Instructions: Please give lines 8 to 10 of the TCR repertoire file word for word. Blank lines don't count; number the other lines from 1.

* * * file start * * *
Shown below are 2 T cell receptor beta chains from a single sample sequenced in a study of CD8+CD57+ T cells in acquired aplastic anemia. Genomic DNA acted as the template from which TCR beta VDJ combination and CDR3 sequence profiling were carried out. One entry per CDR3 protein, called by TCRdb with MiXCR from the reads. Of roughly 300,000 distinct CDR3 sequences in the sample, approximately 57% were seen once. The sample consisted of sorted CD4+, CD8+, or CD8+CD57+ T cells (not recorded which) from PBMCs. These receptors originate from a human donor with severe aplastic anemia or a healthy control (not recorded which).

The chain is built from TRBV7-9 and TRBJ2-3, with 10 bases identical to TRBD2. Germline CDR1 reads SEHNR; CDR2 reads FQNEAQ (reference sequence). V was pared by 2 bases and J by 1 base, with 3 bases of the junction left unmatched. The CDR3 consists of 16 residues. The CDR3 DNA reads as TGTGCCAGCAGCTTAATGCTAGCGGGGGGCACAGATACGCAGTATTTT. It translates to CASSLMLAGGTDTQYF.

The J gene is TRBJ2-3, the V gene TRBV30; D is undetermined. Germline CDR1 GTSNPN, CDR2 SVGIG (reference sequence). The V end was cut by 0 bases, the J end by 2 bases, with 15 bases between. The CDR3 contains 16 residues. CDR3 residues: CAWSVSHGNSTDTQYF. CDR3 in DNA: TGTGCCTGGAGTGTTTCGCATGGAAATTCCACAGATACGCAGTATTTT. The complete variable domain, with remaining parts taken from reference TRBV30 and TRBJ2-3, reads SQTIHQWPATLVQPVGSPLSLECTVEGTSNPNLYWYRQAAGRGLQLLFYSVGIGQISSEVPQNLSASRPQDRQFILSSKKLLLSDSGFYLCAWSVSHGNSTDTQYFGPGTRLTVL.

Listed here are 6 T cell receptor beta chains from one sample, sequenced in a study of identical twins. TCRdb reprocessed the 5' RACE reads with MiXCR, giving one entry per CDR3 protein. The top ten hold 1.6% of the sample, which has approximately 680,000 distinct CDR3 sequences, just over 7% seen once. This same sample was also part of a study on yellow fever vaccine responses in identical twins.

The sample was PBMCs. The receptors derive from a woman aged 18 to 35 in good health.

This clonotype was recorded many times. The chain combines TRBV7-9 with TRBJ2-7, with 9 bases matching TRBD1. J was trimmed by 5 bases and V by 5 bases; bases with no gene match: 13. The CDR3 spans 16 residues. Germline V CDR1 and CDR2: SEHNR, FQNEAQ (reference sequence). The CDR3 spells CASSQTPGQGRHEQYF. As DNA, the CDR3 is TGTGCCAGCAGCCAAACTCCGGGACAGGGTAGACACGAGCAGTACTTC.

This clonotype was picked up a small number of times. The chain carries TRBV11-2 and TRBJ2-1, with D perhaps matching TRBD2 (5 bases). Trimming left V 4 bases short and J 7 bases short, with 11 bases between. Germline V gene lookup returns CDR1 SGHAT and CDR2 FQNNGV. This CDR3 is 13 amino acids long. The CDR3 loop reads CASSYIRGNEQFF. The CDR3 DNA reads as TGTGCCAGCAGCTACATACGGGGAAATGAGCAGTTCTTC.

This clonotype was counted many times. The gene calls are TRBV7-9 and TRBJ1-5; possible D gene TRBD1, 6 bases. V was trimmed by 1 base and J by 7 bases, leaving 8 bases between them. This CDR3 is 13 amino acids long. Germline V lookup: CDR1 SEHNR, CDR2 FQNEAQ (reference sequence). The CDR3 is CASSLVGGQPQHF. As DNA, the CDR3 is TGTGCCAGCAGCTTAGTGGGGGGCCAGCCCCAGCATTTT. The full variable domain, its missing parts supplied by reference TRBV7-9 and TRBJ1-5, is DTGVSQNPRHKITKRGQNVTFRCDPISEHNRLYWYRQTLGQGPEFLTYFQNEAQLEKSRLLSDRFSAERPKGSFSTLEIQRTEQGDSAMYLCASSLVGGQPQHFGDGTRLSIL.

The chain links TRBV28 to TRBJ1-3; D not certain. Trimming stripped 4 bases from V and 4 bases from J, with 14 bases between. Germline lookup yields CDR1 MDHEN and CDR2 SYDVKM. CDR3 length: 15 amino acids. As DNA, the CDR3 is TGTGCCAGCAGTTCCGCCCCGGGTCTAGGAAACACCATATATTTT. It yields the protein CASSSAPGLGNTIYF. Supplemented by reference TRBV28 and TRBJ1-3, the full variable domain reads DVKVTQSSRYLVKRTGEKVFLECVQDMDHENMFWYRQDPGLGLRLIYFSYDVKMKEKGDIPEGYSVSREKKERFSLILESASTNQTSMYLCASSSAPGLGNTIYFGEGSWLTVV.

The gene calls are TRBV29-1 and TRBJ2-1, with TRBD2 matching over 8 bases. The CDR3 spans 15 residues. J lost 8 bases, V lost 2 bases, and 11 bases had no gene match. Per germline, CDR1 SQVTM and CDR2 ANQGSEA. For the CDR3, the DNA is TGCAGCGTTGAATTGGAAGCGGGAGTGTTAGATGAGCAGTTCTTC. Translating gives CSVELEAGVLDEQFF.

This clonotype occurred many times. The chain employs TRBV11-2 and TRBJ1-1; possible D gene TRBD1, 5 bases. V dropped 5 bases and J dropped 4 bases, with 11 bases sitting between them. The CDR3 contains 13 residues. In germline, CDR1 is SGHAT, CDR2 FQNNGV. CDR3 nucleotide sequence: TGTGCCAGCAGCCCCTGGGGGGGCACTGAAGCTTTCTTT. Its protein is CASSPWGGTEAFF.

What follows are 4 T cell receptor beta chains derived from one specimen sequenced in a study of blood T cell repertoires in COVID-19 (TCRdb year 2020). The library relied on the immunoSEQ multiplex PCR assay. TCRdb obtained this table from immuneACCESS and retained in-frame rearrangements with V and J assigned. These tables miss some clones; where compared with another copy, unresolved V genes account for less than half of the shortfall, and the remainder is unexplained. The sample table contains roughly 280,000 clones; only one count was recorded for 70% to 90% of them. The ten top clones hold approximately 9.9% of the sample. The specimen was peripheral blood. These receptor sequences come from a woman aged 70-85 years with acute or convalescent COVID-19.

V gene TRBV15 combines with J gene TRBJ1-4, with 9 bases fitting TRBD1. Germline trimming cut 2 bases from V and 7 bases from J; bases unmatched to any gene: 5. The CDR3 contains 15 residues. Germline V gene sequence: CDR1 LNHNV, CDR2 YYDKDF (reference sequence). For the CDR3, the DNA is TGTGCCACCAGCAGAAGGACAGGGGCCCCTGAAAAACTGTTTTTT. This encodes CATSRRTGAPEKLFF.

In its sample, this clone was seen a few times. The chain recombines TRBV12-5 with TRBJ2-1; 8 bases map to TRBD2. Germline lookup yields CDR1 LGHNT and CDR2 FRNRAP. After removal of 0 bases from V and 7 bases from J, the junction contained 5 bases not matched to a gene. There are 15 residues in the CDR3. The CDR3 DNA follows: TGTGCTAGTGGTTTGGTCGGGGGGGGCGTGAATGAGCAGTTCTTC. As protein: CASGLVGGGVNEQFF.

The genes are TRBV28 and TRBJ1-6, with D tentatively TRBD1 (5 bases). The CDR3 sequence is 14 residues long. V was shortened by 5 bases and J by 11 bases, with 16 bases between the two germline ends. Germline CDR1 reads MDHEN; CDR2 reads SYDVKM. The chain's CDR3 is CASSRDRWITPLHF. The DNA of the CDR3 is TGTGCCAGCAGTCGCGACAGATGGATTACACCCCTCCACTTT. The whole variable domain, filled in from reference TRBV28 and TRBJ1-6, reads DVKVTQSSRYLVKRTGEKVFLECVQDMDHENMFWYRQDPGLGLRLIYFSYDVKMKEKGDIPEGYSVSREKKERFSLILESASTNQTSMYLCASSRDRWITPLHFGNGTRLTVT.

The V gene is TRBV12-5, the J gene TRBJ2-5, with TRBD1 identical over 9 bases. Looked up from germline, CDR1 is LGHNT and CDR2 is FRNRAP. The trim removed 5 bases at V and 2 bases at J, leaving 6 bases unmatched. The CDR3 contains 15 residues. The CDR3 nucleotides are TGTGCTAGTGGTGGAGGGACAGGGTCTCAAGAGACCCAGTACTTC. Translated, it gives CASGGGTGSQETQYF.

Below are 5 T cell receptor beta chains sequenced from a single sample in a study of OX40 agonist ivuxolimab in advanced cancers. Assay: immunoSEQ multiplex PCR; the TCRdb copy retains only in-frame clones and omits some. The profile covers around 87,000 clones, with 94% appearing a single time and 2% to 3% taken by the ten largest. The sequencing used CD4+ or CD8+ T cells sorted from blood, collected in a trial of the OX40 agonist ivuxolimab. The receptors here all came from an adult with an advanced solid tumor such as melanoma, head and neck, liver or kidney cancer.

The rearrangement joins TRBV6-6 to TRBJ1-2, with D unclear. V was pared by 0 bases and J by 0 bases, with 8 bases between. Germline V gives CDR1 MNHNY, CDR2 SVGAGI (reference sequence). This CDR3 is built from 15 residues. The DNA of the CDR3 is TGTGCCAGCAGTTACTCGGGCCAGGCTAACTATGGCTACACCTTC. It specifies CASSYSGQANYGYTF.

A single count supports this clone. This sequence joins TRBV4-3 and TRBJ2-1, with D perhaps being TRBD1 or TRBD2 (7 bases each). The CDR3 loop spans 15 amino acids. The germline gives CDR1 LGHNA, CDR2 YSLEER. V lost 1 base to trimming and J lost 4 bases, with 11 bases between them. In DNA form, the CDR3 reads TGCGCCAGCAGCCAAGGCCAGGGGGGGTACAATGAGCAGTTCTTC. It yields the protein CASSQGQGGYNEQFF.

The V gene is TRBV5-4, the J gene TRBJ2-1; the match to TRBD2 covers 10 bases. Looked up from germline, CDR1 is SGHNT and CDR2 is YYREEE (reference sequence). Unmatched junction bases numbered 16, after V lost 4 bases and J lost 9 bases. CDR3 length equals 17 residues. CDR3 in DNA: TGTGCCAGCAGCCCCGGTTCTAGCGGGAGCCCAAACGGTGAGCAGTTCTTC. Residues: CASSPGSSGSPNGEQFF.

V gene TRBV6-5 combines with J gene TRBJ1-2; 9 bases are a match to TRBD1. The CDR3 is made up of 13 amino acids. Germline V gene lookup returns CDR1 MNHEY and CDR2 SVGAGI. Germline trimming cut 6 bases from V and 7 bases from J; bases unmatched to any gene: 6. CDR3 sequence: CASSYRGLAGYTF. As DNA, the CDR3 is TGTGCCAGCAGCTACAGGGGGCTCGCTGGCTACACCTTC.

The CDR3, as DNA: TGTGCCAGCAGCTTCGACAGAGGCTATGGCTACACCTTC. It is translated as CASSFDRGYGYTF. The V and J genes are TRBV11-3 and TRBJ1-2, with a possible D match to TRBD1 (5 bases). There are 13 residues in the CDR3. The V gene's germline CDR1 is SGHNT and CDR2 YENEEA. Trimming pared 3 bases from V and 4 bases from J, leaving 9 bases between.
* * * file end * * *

This clonotype was counted many times. The gene calls are TRBV7-9 and TRBJ1-5; possible D gene TRBD1, 6 bases. V was trimmed by 1 base and J by 7 bases, leaving 8 bases between them. This CDR3 is 13 amino acids long. Germline V lookup: CDR1 SEHNR, CDR2 FQNEAQ (reference sequence). The CDR3 is CASSLVGGQPQHF. As DNA, the CDR3 is TGTGCCAGCAGCTTAGTGGGGGGCCAGCCCCAGCATTTT. The full variable domain, its missing parts supplied by reference TRBV7-9 and TRBJ1-5, is DTGVSQNPRHKITKRGQNVTFRCDPISEHNRLYWYRQTLGQGPEFLTYFQNEAQLEKSRLLSDRFSAERPKGSFSTLEIQRTEQGDSAMYLCASSLVGGQPQHFGDGTRLSIL.

The chain links TRBV28 to TRBJ1-3; D not certain. Trimming stripped 4 bases from V and 4 bases from J, with 14 bases between. Germline lookup yields CDR1 MDHEN and CDR2 SYDVKM. CDR3 length: 15 amino acids. As DNA, the CDR3 is TGTGCCAGCAGTTCCGCCCCGGGTCTAGGAAACACCATATATTTT. It yields the protein CASSSAPGLGNTIYF. Supplemented by reference TRBV28 and TRBJ1-3, the full variable domain reads DVKVTQSSRYLVKRTGEKVFLECVQDMDHENMFWYRQDPGLGLRLIYFSYDVKMKEKGDIPEGYSVSREKKERFSLILESASTNQTSMYLCASSSAPGLGNTIYFGEGSWLTVV.

The gene calls are TRBV29-1 and TRBJ2-1, with TRBD2 matching over 8 bases. The CDR3 spans 15 residues. J lost 8 bases, V lost 2 bases, and 11 bases had no gene match. Per germline, CDR1 SQVTM and CDR2 ANQGSEA. For the CDR3, the DNA is TGCAGCGTTGAATTGGAAGCGGGAGTGTTAGATGAGCAGTTCTTC. Translating gives CSVELEAGVLDEQFF.